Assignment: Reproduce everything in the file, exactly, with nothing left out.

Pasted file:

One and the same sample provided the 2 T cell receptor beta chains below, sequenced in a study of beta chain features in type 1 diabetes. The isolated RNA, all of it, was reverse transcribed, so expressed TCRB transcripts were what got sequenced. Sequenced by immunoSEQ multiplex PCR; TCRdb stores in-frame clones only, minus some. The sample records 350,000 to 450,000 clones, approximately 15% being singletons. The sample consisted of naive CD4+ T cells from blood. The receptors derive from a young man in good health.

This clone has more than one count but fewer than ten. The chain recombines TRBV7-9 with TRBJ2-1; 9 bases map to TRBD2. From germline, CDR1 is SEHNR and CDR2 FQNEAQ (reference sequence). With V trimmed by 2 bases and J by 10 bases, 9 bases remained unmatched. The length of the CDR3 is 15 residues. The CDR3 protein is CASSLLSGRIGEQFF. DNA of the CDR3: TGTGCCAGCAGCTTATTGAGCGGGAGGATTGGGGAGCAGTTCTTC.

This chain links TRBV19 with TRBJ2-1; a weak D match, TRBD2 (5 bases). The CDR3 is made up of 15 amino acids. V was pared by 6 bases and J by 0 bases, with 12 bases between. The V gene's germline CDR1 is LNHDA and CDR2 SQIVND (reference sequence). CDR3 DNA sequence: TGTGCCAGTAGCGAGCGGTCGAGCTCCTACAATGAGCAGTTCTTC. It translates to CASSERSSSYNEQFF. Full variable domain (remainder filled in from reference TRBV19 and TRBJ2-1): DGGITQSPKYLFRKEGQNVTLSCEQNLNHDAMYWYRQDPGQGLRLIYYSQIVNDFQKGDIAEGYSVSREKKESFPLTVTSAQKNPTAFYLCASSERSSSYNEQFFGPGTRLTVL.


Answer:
One and the same sample provided the 2 T cell receptor beta chains below, sequenced in a study of beta chain features in type 1 diabetes. The isolated RNA, all of it, was reverse transcribed, so expressed TCRB transcripts were what got sequenced. Sequenced by immunoSEQ multiplex PCR; TCRdb stores in-frame clones only, minus some. The sample records 350,000 to 450,000 clones, approximately 15% being singletons. The sample consisted of naive CD4+ T cells from blood. The receptors derive from a young man in good health.

This clone has more than one count but fewer than ten. The chain recombines TRBV7-9 with TRBJ2-1; 9 bases map to TRBD2. From germline, CDR1 is SEHNR and CDR2 FQNEAQ (reference sequence). With V trimmed by 2 bases and J by 10 bases, 9 bases remained unmatched. The length of the CDR3 is 15 residues. The CDR3 protein is CASSLLSGRIGEQFF. DNA of the CDR3: TGTGCCAGCAGCTTATTGAGCGGGAGGATTGGGGAGCAGTTCTTC.

This chain links TRBV19 with TRBJ2-1; a weak D match, TRBD2 (5 bases). The CDR3 is made up of 15 amino acids. V was pared by 6 bases and J by 0 bases, with 12 bases between. The V gene's germline CDR1 is LNHDA and CDR2 SQIVND (reference sequence). CDR3 DNA sequence: TGTGCCAGTAGCGAGCGGTCGAGCTCCTACAATGAGCAGTTCTTC. It translates to CASSERSSSYNEQFF. Full variable domain (remainder filled in from reference TRBV19 and TRBJ2-1): DGGITQSPKYLFRKEGQNVTLSCEQNLNHDAMYWYRQDPGQGLRLIYYSQIVNDFQKGDIAEGYSVSREKKESFPLTVTSAQKNPTAFYLCASSERSSSYNEQFFGPGTRLTVL.